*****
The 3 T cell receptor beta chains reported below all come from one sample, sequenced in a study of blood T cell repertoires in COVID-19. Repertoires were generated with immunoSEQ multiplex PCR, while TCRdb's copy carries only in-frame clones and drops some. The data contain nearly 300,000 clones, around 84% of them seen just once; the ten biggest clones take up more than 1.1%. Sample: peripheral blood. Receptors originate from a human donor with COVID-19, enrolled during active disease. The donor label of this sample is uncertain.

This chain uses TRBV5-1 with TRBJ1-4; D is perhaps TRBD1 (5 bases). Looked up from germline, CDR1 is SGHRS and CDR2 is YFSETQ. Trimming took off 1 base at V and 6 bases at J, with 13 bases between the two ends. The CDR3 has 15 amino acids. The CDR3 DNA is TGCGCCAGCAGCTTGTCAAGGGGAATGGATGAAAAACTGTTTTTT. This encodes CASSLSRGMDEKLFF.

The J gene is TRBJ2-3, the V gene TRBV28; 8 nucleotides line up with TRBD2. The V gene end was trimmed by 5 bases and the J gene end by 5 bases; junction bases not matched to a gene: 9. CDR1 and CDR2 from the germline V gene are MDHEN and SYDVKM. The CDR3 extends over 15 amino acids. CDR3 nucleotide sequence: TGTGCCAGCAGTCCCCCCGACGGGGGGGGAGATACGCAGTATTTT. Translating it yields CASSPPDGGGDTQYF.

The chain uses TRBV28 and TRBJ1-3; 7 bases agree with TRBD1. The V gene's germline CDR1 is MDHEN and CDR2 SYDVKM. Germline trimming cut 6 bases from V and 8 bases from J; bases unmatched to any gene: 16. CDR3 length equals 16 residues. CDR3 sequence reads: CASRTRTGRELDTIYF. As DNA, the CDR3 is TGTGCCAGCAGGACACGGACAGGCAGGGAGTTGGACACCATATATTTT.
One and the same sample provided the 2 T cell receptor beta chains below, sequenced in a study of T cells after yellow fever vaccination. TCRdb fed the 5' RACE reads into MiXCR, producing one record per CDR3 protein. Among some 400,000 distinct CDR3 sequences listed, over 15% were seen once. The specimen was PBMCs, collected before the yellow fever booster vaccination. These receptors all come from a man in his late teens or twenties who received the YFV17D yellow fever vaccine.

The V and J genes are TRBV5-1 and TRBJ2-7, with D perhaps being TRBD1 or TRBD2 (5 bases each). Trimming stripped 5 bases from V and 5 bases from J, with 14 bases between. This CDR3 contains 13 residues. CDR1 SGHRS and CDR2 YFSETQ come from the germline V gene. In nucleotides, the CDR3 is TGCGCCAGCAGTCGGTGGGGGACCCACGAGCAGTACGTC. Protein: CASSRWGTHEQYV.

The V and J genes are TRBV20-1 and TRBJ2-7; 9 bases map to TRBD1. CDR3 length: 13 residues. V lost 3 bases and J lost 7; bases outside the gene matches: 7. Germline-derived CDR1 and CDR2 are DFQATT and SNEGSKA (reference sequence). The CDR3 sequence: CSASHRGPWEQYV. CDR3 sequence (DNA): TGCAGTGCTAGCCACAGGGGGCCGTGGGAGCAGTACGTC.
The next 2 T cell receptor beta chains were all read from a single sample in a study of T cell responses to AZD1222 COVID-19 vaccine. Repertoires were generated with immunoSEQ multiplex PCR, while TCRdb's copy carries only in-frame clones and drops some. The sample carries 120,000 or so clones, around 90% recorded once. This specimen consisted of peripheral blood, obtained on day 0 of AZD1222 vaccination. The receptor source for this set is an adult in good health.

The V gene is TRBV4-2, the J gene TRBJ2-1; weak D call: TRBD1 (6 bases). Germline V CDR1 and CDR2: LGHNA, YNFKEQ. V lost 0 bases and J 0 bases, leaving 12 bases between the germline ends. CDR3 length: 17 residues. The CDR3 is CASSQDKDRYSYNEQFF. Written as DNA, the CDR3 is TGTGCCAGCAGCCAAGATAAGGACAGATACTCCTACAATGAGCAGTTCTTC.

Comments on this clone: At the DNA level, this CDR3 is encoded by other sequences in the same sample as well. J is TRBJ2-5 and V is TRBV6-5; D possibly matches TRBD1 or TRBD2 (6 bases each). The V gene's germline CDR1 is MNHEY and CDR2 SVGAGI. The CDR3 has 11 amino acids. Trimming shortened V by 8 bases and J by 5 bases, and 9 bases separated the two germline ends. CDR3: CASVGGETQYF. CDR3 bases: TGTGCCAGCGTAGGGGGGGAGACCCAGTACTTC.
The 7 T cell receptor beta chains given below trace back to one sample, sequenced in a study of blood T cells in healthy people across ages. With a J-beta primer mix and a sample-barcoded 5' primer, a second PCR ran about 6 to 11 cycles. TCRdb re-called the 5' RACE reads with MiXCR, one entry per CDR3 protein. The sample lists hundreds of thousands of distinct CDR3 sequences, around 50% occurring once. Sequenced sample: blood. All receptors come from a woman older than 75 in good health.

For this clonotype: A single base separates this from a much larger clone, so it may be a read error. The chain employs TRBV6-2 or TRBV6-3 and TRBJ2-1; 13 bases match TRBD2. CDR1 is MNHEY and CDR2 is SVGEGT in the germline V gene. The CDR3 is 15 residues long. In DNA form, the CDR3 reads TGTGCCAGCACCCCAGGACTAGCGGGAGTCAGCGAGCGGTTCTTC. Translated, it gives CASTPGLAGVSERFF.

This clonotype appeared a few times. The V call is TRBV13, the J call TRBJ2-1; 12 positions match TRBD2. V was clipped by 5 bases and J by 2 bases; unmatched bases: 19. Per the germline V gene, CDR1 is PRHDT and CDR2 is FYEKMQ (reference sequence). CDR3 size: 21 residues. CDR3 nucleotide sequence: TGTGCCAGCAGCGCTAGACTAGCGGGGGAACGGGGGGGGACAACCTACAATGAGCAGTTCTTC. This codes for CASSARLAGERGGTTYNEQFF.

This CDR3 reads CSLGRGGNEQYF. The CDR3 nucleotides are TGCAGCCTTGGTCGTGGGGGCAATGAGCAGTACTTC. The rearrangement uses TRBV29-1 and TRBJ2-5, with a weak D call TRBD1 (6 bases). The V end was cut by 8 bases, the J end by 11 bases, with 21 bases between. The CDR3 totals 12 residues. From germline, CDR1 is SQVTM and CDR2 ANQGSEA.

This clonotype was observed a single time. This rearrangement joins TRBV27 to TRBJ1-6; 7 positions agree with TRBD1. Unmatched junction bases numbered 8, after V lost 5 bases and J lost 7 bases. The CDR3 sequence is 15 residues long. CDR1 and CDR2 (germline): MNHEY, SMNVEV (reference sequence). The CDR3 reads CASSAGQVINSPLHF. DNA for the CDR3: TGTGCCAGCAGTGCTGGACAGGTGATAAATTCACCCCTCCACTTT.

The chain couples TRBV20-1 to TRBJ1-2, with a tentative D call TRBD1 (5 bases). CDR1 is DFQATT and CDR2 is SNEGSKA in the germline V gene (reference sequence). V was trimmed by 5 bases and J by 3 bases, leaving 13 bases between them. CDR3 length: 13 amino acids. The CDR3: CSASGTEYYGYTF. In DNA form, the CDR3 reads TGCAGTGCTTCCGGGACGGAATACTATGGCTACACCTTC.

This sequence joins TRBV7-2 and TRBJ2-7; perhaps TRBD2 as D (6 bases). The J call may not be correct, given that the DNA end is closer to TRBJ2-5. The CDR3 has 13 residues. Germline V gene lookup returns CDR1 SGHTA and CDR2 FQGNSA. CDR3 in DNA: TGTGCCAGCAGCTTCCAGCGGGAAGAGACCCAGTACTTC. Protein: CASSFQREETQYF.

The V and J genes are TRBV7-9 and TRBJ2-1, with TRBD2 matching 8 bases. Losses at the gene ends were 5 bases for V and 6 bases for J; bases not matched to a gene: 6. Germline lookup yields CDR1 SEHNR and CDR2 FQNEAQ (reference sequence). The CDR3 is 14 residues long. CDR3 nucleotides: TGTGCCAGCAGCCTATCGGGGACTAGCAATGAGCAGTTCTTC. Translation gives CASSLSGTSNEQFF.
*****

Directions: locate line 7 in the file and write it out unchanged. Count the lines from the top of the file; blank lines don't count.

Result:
The V and J genes are TRBV20-1 and TRBJ2-7; 9 bases map to TRBD1. CDR3 length: 13 residues. V lost 3 bases and J lost 7; bases outside the gene matches: 7. Germline-derived CDR1 and CDR2 are DFQATT and SNEGSKA (reference sequence). The CDR3 sequence: CSASHRGPWEQYV. CDR3 sequence (DNA): TGCAGTGCTAGCCACAGGGGGCCGTGGGAGCAGTACGTC.